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MVRDV designs photovoltaic-covered office for Taipower in Taiwan

MVRDV designs photovoltaic-covered office for Taipower in Taiwan

Architecture studio MVRDV has released visuals of Sun Rock, a self-sufficient office and operations facility it has designed in Taiwan for the government-owned power company Taipower.

Located at the Changhua Coastal Industrial Park near Taichung, the building will be covered in angled photovoltaics and used to store and maintain sustainable energy equipment.

Sun Rock will be distinguished by its rounded form, which MVRDV has developed to maximise the amount of sunlight its photovoltaic-covered facade can harness to create energy.

The southern side of the building, which faces the sun during the middle of the day, will have a large surface area that slopes gently downwards. Meanwhile, the northern edge of the building will be domed to maximise its exposure to the sun in the mornings and evenings.

MVRDV and Taipower‘s goal is for the building to generate enough electricity for it to be self-sustaining. Any excess that it generates will be sent to the energy grid.

The operations facility will be covered in solar panels

“We cladded the entire facade with photovoltaics, maximising the energy gains to make it not only self-sustainable, for its own usage, but also allowing the building to become a tool of energy production, exporting electricity to the rest of the grid,” explained MVRDV’s co-founder Winy Maas.

“This is achieved through a maximally efficient positioning of the panels,” he continued. “As a result, our design is completely data-driven. It’s always fun to see the results when you let analysis be the determining part of the design.”

Alongside the storage and maintenance facilities, Sun Rock will contain offices, workshops and a public gallery.

According to MVRDV, it is being built in anticipation of “Taiwan’s planned transition to green energy” and is hoped to reflect the goals of energy company Taipower.

The building will contain a public gallery

“Of course, we aim to make all of our projects as sustainable as possible,” added Maas. “Yet we see that projects can go beyond just being sustainable in themselves.”

“This project has unique and fascinating potential”, he continued. “The user is an energy company, which has allowed us to do more than usual.”

Sun Rock’s facade will be designed as a series of pleats used to support the photovoltaic panels and windows. The current iteration can support at least 4,000 square metres of solar panels.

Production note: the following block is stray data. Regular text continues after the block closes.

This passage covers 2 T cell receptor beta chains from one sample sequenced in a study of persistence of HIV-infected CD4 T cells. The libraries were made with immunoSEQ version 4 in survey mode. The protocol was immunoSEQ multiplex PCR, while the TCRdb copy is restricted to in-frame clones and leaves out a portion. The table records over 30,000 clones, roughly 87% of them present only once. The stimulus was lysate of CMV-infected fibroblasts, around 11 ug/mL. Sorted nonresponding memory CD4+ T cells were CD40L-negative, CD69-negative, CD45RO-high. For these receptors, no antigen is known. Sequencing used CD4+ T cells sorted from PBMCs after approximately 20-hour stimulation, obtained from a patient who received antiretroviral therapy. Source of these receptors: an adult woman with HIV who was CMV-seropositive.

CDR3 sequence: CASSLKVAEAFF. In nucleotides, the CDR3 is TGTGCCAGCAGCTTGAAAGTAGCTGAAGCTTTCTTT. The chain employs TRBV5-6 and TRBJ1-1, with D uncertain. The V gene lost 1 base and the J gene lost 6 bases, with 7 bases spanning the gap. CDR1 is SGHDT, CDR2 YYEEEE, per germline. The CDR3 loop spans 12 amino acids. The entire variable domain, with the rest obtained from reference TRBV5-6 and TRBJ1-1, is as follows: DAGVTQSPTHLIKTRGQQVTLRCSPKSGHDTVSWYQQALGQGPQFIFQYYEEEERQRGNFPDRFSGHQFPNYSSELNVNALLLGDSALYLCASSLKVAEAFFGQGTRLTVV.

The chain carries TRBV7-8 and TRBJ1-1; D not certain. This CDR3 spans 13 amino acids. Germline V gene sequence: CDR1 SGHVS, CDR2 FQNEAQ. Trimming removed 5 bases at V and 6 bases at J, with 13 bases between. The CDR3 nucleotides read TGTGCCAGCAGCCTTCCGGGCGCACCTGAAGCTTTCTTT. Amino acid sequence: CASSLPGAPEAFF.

This is expected to generate almost 1 million kilowatt-hours of clean energy per year, which MVRDV said is equivalent to the energy generated by burning 85 tonnes of crude oil and is enough to make the building is self-sufficient.

However, the studio is continuing to develop the design to add more photovoltaics so the building can generate up to 1.7 million kilowatt-hours annually, allowing it to contribute to the energy grid.

Inside, Sun Rock will feature a large atrium called the Data Room. This will be filled with real-time data displays about the amount of renewable energy that Taipower is generating.

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The first floor of the building will contain the public gallery, which will look into Sun Rock’s workshop spaces adjacent to it.  These workshops will be used for the maintenance of green energy equipment, such as solar panels and wind turbine blades.

Sun Rock will be complete with exhibition space on the top floor of the building, alongside a tree-lined roof terrace for visitors and Taipower employees.

Sun Rock will be complete with an atrium called the Data Room

By incorporating gallery spaces into the building, MVRDV hopes Sun Rock will become “more than simply an operations and maintenance facility”.

“The building is thus also an important communication tool for Taipower to publicly show their ambitions for a greener future,” the studio concluded.

Rotterdam-based MVRDV was founded by Maas alongside Jacob van Rijs and Nathalie de Vries in 1991. Elsewhere, the studio is currently developing the terraced LAD headquarters in Shanghai that will also be clad in photovoltaics.

Other buildings that feature large quantities of photovoltaics include Snøhetta’s carbon-negative Powerhouse Telemark office in Norway and the Kendeda Building designed by Miller Hull Partnership and Lord Aeck Sargent for Georgia Tech.


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